[Haskell-beginners] Type signature question

Gesh hseG gesh at gesh.uni.cx
Tue Jul 23 17:05:51 CEST 2013

On Tue, Jul 23, 2013 at 5:48 PM, Denis Kasak <denis.kasak at gmail.com> wrote:
> On 23 July 2013 16:33, Louis-Guillaume Gagnon
> <louis.guillaume.gagnon at gmail.com> wrote:
>> and I don't undestand why the "Eq a =>" shows up.

The inference works somewhat like this:
GHC sees the definitions of firstHalf, secondHalf and infers they have
the same type as xs,
and that all three of them must be some lists for them to be passed to
and be returned by take and drop.
GHC sees firstHalf == secondHalf. Since (==) has type Eq a => a -> a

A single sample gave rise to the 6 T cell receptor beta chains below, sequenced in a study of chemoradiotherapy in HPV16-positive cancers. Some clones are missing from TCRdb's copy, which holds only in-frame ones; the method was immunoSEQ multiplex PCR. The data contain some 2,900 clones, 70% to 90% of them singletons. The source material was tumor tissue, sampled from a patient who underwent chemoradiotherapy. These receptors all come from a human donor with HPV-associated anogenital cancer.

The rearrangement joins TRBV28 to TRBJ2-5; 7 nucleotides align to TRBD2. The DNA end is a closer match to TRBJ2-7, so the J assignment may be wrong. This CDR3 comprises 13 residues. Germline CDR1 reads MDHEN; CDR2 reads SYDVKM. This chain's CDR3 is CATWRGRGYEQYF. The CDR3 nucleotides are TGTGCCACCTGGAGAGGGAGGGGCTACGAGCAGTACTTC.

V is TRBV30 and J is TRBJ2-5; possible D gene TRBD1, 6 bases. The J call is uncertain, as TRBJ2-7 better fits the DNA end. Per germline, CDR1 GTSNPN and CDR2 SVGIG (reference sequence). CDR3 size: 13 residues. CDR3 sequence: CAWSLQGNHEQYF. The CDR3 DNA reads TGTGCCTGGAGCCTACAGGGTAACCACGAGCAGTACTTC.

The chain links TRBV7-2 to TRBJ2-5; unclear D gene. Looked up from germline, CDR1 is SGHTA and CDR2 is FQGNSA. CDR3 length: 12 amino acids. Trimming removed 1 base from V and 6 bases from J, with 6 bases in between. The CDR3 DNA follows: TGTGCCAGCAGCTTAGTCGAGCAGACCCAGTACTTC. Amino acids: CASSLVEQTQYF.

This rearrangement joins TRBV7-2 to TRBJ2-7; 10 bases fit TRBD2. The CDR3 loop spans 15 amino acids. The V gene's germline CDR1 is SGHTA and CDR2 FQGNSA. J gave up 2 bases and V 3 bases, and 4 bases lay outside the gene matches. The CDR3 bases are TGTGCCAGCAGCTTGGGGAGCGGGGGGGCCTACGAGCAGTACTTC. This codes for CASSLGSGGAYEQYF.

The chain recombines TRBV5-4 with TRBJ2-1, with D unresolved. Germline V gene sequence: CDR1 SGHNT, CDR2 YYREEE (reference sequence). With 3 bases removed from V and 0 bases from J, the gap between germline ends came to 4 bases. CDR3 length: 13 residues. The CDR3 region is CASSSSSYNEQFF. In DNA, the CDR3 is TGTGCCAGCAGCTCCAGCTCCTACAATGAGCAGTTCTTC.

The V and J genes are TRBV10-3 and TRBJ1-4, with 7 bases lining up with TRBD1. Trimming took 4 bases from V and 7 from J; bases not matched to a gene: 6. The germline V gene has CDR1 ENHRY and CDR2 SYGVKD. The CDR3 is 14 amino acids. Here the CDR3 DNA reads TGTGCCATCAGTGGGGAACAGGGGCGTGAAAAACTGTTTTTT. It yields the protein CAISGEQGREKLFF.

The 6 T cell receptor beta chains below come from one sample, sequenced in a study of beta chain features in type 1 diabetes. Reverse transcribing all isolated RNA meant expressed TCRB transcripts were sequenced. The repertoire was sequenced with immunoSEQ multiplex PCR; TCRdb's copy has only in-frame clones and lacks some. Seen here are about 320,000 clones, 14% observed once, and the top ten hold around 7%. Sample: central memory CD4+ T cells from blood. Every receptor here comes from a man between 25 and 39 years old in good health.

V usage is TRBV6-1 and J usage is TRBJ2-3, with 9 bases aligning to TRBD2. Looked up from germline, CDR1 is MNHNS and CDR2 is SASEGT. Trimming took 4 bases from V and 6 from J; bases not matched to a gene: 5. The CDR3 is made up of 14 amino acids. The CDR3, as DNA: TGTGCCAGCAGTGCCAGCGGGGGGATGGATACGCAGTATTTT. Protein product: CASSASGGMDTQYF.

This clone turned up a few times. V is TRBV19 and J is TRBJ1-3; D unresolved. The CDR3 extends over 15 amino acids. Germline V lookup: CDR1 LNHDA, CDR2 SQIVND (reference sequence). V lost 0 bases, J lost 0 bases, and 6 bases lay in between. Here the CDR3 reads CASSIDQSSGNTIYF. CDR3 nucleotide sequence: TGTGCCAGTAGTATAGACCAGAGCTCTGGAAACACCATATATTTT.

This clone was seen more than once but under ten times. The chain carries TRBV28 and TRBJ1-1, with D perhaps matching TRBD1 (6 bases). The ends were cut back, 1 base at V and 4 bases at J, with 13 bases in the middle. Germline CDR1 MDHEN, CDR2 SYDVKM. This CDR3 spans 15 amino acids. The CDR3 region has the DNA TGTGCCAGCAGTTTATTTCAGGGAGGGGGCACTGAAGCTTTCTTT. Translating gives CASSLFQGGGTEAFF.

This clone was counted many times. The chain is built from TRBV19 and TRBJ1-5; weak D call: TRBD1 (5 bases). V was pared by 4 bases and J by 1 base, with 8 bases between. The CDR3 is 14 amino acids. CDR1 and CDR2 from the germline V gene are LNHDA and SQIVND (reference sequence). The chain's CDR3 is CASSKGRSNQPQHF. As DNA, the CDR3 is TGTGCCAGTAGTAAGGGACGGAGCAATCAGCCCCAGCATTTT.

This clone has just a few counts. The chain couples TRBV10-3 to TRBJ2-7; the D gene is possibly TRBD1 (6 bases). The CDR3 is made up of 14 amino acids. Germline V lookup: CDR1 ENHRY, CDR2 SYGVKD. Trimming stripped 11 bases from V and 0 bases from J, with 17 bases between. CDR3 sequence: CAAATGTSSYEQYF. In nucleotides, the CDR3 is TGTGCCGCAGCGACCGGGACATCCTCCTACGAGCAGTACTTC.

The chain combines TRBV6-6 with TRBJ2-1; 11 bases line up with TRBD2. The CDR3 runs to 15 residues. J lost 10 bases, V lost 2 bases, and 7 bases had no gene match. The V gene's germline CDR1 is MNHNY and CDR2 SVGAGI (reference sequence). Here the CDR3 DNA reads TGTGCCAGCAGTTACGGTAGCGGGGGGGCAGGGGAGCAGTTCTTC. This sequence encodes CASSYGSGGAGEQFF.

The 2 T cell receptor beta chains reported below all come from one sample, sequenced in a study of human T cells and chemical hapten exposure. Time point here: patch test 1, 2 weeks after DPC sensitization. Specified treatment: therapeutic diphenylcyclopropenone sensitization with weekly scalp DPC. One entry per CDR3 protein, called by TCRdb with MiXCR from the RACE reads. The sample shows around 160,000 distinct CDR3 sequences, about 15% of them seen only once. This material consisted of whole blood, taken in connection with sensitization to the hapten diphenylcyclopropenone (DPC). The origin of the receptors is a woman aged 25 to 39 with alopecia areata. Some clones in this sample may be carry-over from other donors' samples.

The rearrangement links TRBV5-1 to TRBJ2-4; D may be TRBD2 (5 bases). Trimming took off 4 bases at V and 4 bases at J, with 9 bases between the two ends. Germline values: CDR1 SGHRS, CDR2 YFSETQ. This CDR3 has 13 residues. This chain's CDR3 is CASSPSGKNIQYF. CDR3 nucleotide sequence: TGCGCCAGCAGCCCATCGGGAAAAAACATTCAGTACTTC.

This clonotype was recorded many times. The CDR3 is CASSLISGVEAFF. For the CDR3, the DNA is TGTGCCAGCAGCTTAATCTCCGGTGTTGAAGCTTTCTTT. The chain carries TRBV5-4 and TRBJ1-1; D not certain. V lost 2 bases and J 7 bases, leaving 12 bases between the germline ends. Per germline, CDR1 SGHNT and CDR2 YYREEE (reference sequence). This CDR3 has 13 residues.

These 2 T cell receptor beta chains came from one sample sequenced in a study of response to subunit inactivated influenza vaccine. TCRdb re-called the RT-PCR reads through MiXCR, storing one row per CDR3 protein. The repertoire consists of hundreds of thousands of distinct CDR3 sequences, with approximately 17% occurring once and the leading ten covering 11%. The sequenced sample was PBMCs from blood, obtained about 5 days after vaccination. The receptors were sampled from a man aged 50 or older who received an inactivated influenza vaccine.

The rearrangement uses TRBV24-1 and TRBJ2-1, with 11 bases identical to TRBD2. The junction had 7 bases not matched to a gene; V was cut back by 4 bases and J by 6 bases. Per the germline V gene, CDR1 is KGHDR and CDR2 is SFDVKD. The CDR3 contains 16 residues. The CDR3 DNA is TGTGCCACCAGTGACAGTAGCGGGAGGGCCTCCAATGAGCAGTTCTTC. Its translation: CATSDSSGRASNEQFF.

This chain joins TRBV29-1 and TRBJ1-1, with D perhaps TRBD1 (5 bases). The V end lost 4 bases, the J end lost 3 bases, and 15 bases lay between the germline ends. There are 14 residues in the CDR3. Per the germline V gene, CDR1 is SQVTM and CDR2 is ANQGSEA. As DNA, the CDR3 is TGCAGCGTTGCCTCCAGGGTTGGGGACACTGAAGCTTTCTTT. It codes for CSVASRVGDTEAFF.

-> Bool, firstHalf (and secondHalf and xs)
must have types which are instances of the typeclass Eq.
Looking at the instance declarations for Eq, we find that for all
types t which are instances of Eq, the type [t]
(lists of values of type t) is also an instance of Eq.
In other words, instance Eq a => Eq [a] where ...

Thus, we have that firstHalf, secondHalf, xs :: Eq t => [t] and cannot
infer a more specific type for these three names,
leaving us with the signature Eq t => [t] -> Bool for isPalindrome.

Intuitively, since you're checking whether the first half of the list
is equal to the second half, you need to be able to
check that the first element is equal to the last, second to the
before-last, etc.

Also, notice that you could just have written
isPalindrome xs = xs == reverse xs
or even
isPalindrome = (==) <$> id <*> reverse
but this last way is too obfuscated for most sane people.


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